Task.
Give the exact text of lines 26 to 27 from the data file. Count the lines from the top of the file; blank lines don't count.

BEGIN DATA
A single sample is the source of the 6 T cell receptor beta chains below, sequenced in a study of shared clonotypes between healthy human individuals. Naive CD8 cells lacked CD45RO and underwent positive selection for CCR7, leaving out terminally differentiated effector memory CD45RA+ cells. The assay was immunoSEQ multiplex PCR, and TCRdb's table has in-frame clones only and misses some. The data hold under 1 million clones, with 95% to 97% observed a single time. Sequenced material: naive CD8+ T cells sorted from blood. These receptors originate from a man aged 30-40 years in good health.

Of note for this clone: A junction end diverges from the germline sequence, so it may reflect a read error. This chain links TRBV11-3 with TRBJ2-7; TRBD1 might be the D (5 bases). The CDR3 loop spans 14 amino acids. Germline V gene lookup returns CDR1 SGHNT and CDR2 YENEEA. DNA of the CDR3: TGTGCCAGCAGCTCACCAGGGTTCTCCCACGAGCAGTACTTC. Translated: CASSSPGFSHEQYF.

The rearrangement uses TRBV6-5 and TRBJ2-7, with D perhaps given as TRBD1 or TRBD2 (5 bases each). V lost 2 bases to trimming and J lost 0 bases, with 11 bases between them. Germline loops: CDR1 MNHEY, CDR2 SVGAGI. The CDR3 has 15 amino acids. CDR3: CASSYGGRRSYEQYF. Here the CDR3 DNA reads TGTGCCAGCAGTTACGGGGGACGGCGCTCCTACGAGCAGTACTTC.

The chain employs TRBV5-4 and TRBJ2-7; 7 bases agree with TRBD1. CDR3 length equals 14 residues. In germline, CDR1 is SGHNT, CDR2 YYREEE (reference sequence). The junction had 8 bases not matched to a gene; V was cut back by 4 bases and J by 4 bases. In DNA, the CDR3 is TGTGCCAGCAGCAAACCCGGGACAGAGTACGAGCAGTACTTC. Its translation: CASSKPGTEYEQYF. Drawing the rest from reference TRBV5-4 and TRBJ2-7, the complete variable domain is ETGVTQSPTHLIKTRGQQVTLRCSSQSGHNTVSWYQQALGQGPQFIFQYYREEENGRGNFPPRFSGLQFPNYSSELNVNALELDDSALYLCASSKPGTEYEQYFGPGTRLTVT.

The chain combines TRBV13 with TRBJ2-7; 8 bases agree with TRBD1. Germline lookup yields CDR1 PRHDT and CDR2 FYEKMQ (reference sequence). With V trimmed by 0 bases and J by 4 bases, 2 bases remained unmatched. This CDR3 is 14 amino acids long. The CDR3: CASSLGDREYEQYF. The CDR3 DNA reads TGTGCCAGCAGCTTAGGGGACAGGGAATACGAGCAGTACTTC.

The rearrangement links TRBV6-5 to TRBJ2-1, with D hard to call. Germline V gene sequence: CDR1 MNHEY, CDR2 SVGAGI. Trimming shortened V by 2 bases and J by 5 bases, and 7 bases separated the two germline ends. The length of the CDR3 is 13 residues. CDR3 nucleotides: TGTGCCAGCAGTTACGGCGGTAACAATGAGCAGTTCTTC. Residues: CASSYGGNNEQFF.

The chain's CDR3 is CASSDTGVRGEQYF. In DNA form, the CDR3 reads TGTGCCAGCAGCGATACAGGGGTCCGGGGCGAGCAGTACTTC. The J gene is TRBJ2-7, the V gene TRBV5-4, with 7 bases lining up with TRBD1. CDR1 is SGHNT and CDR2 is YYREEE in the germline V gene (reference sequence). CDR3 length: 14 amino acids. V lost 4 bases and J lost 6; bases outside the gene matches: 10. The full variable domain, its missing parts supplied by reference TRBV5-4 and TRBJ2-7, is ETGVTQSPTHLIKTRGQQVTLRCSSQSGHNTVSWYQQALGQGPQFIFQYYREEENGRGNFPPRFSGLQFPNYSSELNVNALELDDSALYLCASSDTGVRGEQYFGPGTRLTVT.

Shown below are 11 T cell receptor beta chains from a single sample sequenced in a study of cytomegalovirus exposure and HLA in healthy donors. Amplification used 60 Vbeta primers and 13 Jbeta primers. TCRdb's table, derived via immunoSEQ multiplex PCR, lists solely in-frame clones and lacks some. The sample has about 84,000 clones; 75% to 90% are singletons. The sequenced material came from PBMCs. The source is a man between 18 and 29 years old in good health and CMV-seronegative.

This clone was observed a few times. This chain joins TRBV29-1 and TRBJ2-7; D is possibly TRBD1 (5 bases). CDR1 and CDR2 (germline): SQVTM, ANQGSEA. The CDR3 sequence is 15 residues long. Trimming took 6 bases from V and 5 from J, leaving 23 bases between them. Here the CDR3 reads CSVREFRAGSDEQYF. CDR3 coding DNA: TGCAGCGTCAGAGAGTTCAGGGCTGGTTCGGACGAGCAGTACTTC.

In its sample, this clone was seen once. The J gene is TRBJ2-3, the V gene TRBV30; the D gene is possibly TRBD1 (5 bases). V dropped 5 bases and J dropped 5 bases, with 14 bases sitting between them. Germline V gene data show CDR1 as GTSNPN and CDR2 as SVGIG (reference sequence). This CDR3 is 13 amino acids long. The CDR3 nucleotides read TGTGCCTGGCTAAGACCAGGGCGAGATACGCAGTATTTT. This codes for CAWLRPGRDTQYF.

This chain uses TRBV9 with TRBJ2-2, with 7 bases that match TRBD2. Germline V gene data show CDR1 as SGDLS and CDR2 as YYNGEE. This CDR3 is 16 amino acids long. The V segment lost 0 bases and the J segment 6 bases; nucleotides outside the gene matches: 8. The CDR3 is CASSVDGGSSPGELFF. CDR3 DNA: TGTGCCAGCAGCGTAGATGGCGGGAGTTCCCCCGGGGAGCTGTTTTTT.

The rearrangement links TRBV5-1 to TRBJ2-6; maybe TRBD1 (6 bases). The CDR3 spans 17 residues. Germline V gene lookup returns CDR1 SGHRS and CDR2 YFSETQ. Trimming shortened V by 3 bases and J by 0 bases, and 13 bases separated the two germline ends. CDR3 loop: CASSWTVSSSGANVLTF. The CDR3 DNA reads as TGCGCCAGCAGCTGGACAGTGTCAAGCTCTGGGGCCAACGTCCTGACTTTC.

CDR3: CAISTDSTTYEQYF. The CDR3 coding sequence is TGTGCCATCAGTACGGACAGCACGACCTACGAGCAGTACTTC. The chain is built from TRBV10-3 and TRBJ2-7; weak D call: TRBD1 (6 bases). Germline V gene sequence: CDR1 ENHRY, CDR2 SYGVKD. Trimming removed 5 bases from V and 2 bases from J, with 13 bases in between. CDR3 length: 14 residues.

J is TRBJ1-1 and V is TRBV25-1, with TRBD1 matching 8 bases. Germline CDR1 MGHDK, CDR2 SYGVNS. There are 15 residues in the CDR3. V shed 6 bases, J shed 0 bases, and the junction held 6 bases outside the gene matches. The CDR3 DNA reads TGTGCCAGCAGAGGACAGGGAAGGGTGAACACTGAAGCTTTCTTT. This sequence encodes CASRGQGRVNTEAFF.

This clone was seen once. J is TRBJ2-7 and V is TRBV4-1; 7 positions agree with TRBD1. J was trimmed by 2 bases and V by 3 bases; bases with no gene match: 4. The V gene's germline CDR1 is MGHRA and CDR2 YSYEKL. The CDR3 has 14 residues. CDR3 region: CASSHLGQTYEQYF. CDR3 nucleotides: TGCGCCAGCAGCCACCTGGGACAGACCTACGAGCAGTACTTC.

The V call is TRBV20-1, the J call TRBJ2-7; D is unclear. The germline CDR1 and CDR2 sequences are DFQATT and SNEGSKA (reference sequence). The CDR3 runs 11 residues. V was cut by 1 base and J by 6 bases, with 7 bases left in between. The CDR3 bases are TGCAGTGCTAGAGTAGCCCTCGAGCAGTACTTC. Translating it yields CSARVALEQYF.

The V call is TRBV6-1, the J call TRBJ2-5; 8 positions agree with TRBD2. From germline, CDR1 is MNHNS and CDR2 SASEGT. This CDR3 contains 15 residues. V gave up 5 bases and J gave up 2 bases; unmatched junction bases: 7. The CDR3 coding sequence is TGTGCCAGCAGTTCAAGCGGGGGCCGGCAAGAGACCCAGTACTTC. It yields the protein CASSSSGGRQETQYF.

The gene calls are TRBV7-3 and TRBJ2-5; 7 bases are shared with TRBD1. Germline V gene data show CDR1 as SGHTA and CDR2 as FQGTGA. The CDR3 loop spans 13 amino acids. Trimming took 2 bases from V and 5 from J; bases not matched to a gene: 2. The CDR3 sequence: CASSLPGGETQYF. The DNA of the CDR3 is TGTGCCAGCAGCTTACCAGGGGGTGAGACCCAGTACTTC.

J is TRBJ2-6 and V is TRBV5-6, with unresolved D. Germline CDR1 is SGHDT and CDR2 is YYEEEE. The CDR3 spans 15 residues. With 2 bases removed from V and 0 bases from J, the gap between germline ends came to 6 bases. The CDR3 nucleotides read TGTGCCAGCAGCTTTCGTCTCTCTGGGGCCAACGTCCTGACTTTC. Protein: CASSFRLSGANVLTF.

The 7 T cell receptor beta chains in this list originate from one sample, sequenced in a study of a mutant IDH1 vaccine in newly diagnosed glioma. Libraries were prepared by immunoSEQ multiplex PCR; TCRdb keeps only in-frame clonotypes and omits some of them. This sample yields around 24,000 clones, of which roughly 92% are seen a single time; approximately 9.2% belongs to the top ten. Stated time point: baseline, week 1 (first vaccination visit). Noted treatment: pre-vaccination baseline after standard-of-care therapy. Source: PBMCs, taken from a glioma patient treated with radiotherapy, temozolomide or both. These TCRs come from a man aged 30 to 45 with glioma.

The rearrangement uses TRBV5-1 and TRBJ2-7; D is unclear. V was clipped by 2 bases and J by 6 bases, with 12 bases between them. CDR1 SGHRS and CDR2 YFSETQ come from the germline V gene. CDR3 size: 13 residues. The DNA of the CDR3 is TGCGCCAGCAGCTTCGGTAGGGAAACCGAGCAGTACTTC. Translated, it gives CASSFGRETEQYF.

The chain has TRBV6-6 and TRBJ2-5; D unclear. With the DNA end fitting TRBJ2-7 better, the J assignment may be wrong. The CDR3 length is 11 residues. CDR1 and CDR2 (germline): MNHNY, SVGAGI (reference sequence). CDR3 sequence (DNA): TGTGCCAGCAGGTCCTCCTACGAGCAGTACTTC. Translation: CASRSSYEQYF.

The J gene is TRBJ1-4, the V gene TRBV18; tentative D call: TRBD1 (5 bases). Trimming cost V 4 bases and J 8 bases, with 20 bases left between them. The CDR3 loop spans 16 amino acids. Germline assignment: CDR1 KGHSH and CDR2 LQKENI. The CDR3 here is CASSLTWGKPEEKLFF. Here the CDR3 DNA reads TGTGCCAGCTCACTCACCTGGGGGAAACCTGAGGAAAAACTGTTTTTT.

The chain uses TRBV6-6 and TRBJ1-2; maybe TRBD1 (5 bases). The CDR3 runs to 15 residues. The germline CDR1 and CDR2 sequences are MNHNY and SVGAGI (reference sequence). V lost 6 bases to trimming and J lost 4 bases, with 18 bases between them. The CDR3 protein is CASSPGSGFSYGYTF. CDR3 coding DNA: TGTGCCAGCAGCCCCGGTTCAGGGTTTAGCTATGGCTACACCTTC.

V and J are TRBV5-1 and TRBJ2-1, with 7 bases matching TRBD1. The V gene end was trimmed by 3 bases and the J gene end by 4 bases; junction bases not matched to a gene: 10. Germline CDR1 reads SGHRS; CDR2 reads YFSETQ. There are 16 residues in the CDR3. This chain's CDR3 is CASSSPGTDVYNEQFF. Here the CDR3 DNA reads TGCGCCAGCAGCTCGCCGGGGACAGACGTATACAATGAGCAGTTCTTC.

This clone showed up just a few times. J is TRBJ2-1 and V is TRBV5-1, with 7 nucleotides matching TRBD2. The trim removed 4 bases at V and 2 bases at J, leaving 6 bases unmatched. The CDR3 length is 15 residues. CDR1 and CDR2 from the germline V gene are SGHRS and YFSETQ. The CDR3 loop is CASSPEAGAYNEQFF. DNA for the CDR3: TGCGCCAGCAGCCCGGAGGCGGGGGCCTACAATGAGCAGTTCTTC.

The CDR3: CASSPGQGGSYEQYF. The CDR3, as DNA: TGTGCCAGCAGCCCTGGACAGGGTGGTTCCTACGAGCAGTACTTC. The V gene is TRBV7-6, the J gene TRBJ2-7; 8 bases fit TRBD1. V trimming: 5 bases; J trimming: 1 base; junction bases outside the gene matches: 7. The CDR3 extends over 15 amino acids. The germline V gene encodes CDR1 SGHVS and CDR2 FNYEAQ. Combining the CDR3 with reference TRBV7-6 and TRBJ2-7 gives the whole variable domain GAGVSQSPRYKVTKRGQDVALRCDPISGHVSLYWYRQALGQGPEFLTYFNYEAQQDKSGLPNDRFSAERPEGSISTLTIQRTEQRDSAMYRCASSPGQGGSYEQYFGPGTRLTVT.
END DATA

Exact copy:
This clone showed up just a few times. J is TRBJ2-1 and V is TRBV5-1, with 7 nucleotides matching TRBD2. The trim removed 4 bases at V and 2 bases at J, leaving 6 bases unmatched. The CDR3 length is 15 residues. CDR1 and CDR2 from the germline V gene are SGHRS and YFSETQ. The CDR3 loop is CASSPEAGAYNEQFF. DNA for the CDR3: TGCGCCAGCAGCCCGGAGGCGGGGGCCTACAATGAGCAGTTCTTC.

The CDR3: CASSPGQGGSYEQYF. The CDR3, as DNA: TGTGCCAGCAGCCCTGGACAGGGTGGTTCCTACGAGCAGTACTTC. The V gene is TRBV7-6, the J gene TRBJ2-7; 8 bases fit TRBD1. V trimming: 5 bases; J trimming: 1 base; junction bases outside the gene matches: 7. The CDR3 extends over 15 amino acids. The germline V gene encodes CDR1 SGHVS and CDR2 FNYEAQ. Combining the CDR3 with reference TRBV7-6 and TRBJ2-7 gives the whole variable domain GAGVSQSPRYKVTKRGQDVALRCDPISGHVSLYWYRQALGQGPEFLTYFNYEAQQDKSGLPNDRFSAERPEGSISTLTIQRTEQRDSAMYRCASSPGQGGSYEQYFGPGTRLTVT.